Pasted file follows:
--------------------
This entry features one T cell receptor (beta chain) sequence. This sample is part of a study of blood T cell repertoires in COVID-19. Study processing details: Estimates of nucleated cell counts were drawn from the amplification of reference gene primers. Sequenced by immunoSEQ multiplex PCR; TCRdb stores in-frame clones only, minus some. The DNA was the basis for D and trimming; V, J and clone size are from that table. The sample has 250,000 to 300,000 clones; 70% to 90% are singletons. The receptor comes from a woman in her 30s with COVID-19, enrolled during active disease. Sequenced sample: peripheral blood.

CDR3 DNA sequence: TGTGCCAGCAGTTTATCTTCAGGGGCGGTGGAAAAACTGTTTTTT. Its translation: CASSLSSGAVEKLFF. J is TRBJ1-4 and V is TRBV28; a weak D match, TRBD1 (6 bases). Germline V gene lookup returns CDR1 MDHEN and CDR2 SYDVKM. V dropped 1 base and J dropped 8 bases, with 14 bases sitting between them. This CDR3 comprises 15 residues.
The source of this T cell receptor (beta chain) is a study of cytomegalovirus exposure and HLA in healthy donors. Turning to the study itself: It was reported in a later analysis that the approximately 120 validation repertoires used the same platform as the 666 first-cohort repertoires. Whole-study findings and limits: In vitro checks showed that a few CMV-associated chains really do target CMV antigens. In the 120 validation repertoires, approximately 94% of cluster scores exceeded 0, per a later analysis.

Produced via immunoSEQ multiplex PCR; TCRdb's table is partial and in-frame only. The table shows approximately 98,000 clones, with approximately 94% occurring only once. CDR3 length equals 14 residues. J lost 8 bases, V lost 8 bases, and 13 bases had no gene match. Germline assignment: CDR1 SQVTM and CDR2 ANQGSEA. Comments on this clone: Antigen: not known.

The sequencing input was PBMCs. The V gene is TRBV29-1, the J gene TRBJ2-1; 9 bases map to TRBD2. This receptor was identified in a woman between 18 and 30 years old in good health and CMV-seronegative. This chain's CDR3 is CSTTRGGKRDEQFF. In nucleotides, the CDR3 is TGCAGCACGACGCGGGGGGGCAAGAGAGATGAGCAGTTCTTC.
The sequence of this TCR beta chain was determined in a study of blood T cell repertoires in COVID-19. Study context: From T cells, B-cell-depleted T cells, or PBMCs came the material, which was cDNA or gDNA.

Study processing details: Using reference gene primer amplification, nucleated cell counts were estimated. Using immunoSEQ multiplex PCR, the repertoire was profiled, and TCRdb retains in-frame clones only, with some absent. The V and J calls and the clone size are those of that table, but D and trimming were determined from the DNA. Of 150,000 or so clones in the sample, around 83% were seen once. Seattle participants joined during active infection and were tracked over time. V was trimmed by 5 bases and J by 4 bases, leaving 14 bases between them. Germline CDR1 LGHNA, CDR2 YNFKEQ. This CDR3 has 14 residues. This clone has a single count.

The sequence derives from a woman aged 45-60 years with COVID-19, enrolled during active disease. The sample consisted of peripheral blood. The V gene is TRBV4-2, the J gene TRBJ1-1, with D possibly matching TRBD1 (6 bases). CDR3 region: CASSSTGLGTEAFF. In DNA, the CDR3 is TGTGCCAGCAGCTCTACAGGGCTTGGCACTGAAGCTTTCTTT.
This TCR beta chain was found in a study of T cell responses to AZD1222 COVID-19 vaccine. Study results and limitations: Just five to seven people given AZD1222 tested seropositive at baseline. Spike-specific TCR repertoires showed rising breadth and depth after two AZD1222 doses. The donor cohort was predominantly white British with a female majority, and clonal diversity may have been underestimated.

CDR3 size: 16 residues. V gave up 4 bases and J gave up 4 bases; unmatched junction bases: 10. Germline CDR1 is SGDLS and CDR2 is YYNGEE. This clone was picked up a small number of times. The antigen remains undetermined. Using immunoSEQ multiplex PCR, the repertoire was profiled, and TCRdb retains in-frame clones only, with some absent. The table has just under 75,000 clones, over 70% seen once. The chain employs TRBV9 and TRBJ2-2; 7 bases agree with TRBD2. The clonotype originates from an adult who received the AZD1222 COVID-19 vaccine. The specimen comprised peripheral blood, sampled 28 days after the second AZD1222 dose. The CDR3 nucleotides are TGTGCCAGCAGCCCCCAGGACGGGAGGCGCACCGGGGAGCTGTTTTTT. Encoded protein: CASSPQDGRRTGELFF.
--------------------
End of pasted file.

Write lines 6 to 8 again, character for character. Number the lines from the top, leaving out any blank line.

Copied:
The sequence of this TCR beta chain was determined in a study of blood T cell repertoires in COVID-19. Study context: From T cells, B-cell-depleted T cells, or PBMCs came the material, which was cDNA or gDNA.

Study processing details: Using reference gene primer amplification, nucleated cell counts were estimated. Using immunoSEQ multiplex PCR, the repertoire was profiled, and TCRdb retains in-frame clones only, with some absent. The V and J calls and the clone size are those of that table, but D and trimming were determined from the DNA. Of 150,000 or so clones in the sample, around 83% were seen once. Seattle participants joined during active infection and were tracked over time. V was trimmed by 5 bases and J by 4 bases, leaving 14 bases between them. Germline CDR1 LGHNA, CDR2 YNFKEQ. This CDR3 has 14 residues. This clone has a single count.

The sequence derives from a woman aged 45-60 years with COVID-19, enrolled during active disease. The sample consisted of peripheral blood. The V gene is TRBV4-2, the J gene TRBJ1-1, with D possibly matching TRBD1 (6 bases). CDR3 region: CASSSTGLGTEAFF. In DNA, the CDR3 is TGTGCCAGCAGCTCTACAGGGCTTGGCACTGAAGCTTTCTTT.